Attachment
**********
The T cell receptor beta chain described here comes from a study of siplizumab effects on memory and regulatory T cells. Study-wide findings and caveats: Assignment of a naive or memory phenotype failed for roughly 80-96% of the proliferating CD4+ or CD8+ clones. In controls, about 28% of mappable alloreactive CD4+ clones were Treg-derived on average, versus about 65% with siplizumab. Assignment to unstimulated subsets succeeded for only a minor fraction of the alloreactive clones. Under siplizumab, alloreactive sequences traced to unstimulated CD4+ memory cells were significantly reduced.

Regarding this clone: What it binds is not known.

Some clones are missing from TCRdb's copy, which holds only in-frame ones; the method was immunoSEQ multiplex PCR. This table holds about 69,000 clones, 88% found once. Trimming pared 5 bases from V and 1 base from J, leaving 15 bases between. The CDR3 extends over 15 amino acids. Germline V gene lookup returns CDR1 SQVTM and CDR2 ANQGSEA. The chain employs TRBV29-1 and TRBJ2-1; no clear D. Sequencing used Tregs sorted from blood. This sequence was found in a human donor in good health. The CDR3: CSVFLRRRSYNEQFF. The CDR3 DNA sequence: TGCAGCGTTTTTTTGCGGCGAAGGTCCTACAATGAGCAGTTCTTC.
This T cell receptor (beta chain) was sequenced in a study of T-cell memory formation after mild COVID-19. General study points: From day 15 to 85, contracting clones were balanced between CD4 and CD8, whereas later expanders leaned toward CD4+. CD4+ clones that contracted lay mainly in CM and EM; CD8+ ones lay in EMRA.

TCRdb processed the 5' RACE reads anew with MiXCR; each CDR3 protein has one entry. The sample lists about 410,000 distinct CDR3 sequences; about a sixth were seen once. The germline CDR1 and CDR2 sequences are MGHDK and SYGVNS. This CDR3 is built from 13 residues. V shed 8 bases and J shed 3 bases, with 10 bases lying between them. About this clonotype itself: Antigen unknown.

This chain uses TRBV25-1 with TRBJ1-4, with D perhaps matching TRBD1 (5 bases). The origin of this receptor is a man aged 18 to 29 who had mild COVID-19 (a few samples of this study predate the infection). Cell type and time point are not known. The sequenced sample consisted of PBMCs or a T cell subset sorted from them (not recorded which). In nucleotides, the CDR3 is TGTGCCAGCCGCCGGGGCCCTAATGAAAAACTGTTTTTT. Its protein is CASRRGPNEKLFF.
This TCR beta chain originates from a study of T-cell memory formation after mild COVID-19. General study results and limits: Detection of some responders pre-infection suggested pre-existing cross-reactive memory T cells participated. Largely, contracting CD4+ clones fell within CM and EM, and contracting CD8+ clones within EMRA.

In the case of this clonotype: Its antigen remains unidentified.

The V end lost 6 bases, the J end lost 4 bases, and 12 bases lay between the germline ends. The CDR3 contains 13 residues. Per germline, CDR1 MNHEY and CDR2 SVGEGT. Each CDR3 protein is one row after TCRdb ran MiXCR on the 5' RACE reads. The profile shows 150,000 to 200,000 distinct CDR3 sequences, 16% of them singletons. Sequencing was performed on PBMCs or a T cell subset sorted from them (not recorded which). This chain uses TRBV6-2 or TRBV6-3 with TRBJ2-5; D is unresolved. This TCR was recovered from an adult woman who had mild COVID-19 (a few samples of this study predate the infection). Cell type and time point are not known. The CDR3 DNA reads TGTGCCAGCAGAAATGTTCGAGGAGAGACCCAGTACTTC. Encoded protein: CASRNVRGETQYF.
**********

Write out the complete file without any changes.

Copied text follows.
The T cell receptor beta chain described here comes from a study of siplizumab effects on memory and regulatory T cells. Study-wide findings and caveats: Assignment of a naive or memory phenotype failed for roughly 80-96% of the proliferating CD4+ or CD8+ clones. In controls, about 28% of mappable alloreactive CD4+ clones were Treg-derived on average, versus about 65% with siplizumab. Assignment to unstimulated subsets succeeded for only a minor fraction of the alloreactive clones. Under siplizumab, alloreactive sequences traced to unstimulated CD4+ memory cells were significantly reduced.

Regarding this clone: What it binds is not known.

Some clones are missing from TCRdb's copy, which holds only in-frame ones; the method was immunoSEQ multiplex PCR. This table holds about 69,000 clones, 88% found once. Trimming pared 5 bases from V and 1 base from J, leaving 15 bases between. The CDR3 extends over 15 amino acids. Germline V gene lookup returns CDR1 SQVTM and CDR2 ANQGSEA. The chain employs TRBV29-1 and TRBJ2-1; no clear D. Sequencing used Tregs sorted from blood. This sequence was found in a human donor in good health. The CDR3: CSVFLRRRSYNEQFF. The CDR3 DNA sequence: TGCAGCGTTTTTTTGCGGCGAAGGTCCTACAATGAGCAGTTCTTC.
This T cell receptor (beta chain) was sequenced in a study of T-cell memory formation after mild COVID-19. General study points: From day 15 to 85, contracting clones were balanced between CD4 and CD8, whereas later expanders leaned toward CD4+. CD4+ clones that contracted lay mainly in CM and EM; CD8+ ones lay in EMRA.

TCRdb processed the 5' RACE reads anew with MiXCR; each CDR3 protein has one entry. The sample lists about 410,000 distinct CDR3 sequences; about a sixth were seen once. The germline CDR1 and CDR2 sequences are MGHDK and SYGVNS. This CDR3 is built from 13 residues. V shed 8 bases and J shed 3 bases, with 10 bases lying between them. About this clonotype itself: Antigen unknown.

This chain uses TRBV25-1 with TRBJ1-4, with D perhaps matching TRBD1 (5 bases). The origin of this receptor is a man aged 18 to 29 who had mild COVID-19 (a few samples of this study predate the infection). Cell type and time point are not known. The sequenced sample consisted of PBMCs or a T cell subset sorted from them (not recorded which). In nucleotides, the CDR3 is TGTGCCAGCCGCCGGGGCCCTAATGAAAAACTGTTTTTT. Its protein is CASRRGPNEKLFF.
This TCR beta chain originates from a study of T-cell memory formation after mild COVID-19. General study results and limits: Detection of some responders pre-infection suggested pre-existing cross-reactive memory T cells participated. Largely, contracting CD4+ clones fell within CM and EM, and contracting CD8+ clones within EMRA.

In the case of this clonotype: Its antigen remains unidentified.

The V end lost 6 bases, the J end lost 4 bases, and 12 bases lay between the germline ends. The CDR3 contains 13 residues. Per germline, CDR1 MNHEY and CDR2 SVGEGT. Each CDR3 protein is one row after TCRdb ran MiXCR on the 5' RACE reads. The profile shows 150,000 to 200,000 distinct CDR3 sequences, 16% of them singletons. Sequencing was performed on PBMCs or a T cell subset sorted from them (not recorded which). This chain uses TRBV6-2 or TRBV6-3 with TRBJ2-5; D is unresolved. This TCR was recovered from an adult woman who had mild COVID-19 (a few samples of this study predate the infection). Cell type and time point are not known. The CDR3 DNA reads TGTGCCAGCAGAAATGTTCGAGGAGAGACCCAGTACTTC. Encoded protein: CASRNVRGETQYF.